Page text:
These two new apps, available now, enhance the overall experience for users who use GoPro to capture and share their favorite moments. “Capture” allow GoPro users to manipulate their camera settings from their phone without having to tinker with a camera that may be out of reach, while “Quik” provides simple to use movie-editing software that can then be exported and shared via social media.
Reps also discussed the Hero 5 and Hero 5 session, their latest flagship cameras. With native waterproofing (no more special cases needed), and significantly better stabilization at lower resolutions, the Hero 5 offers some appealing upgrades for the GoPro fan.
Despite the increasing popularity of drones, GoPro’s (particularly older models that continue to see price cuts as new models come out) are a fantastic deal for people looking to capture more of their adventures on a high-quality camera.
Sony’s massive presence on the CES show floor was no surprise – but what I found inside did throw me for a bit of a loop.
First, they were showcasing their new noise-canceling headphones. With a unique setup within a makeshift plane (complete with the sound of engines jettisoning your metal pressurized tube at 450 miles an hour while 35,000 feet from the ground), visitors enjoyed some smooth tunes and gleefully blocked out the outside world.
The headphones, Sony’s MDR-1000X model, has two levels of noise cancellation. One completely blocks out all ambient noise, while another offers a slightly tweaked mode that allows you to hear people talking to you (Question: why? I put on noise cancelling headphones to avoid this very scenario). Still, the headphones offered crisp sound and effective noise cancellation, certainly giving the Bose QC35’s a run for their money.
What really intrigued me was Sony’s new Walkman. That’s right – the Sony Walkman is making a comeback…
The new Walkman has two models, the A1 and Z1. The A1 is a hi-res music player built from a single block of aluminum, hollowed out and constructed at every step to elevate the experience of listening to your music. While some might balk at the thought of going back to a dedicated MP3/music player in the age of smartphones, at ~$225 it can offer audiophiles a fantastic alternative to chewing up precious space on their smartphones with the necessarily large music files needed to preserve quality sound. They look and feel great.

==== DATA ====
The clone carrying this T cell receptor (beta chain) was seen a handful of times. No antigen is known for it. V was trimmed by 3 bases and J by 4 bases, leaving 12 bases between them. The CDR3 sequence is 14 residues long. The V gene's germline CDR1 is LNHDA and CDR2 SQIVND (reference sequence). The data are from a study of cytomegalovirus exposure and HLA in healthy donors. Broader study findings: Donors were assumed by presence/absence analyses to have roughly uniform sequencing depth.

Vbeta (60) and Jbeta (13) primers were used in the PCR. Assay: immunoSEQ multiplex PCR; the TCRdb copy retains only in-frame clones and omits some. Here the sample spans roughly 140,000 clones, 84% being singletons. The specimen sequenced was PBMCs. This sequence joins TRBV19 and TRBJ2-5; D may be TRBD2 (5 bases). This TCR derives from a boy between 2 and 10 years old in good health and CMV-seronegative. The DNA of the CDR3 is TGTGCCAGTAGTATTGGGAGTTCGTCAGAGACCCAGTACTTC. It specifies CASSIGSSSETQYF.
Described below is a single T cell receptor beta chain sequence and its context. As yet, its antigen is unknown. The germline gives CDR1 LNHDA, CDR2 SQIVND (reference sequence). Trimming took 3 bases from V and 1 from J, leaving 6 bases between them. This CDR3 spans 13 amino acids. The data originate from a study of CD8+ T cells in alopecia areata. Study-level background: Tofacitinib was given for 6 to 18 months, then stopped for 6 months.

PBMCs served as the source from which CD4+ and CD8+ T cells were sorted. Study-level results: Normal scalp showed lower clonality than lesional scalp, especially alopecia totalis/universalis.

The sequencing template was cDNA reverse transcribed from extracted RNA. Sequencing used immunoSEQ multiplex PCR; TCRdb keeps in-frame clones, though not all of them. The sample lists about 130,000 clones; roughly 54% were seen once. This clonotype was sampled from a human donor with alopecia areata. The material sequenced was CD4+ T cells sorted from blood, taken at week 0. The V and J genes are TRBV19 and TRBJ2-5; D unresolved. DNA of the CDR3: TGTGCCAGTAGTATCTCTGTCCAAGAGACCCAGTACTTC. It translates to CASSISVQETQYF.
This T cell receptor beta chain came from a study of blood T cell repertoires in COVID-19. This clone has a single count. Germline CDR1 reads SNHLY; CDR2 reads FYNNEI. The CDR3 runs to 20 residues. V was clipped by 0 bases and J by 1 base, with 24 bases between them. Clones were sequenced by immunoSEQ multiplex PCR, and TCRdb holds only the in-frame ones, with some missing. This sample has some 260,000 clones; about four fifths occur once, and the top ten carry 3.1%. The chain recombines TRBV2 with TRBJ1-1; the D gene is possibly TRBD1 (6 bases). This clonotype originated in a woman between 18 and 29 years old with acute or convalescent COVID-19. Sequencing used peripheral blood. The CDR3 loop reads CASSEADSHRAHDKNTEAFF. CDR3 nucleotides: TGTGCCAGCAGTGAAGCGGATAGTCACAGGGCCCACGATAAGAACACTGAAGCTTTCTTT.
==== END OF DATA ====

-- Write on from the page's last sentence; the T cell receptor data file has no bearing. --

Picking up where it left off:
My final stop was taking a seat at the dry bar within the sony booth where reps demonstrated the “Signature Series”, a high-end personal sound system that rings up at a stunning $8,000.
While you may not be spending $8,000 on a personal sound system, the quality in the design and build of these high-ticket items is Sony’s way of reminding people that they were the go-to company for most consumers music needs not too long ago. As MP3 players evolved and CDs died a horrible death, Sony seemingly faded into the background, but their showing at CES 2017 seems to indicate they’re interested in getting back into the music game. Time will tell how successful they are.
While Apple’s iPhone has performed remarkably well in the nearly 10 years since its arrival, their strength in the Chinese market is always hindered by the popularity of Huawei’s affordable, yet powerful, phones.
Huawei had their latest flagship phone, the Mate 9, on display alongside their wearable Huawei Fit. Featuring a 20 MP camera from Leica, 64 GB of storage (with a separate microSD storage slot) and a powerful Octa-core processor, the hardware is certainly packing a punch. The wearable tracks standard activity tracking data including steps and sleep while also boasting a continuous heart-rate monitor sensor.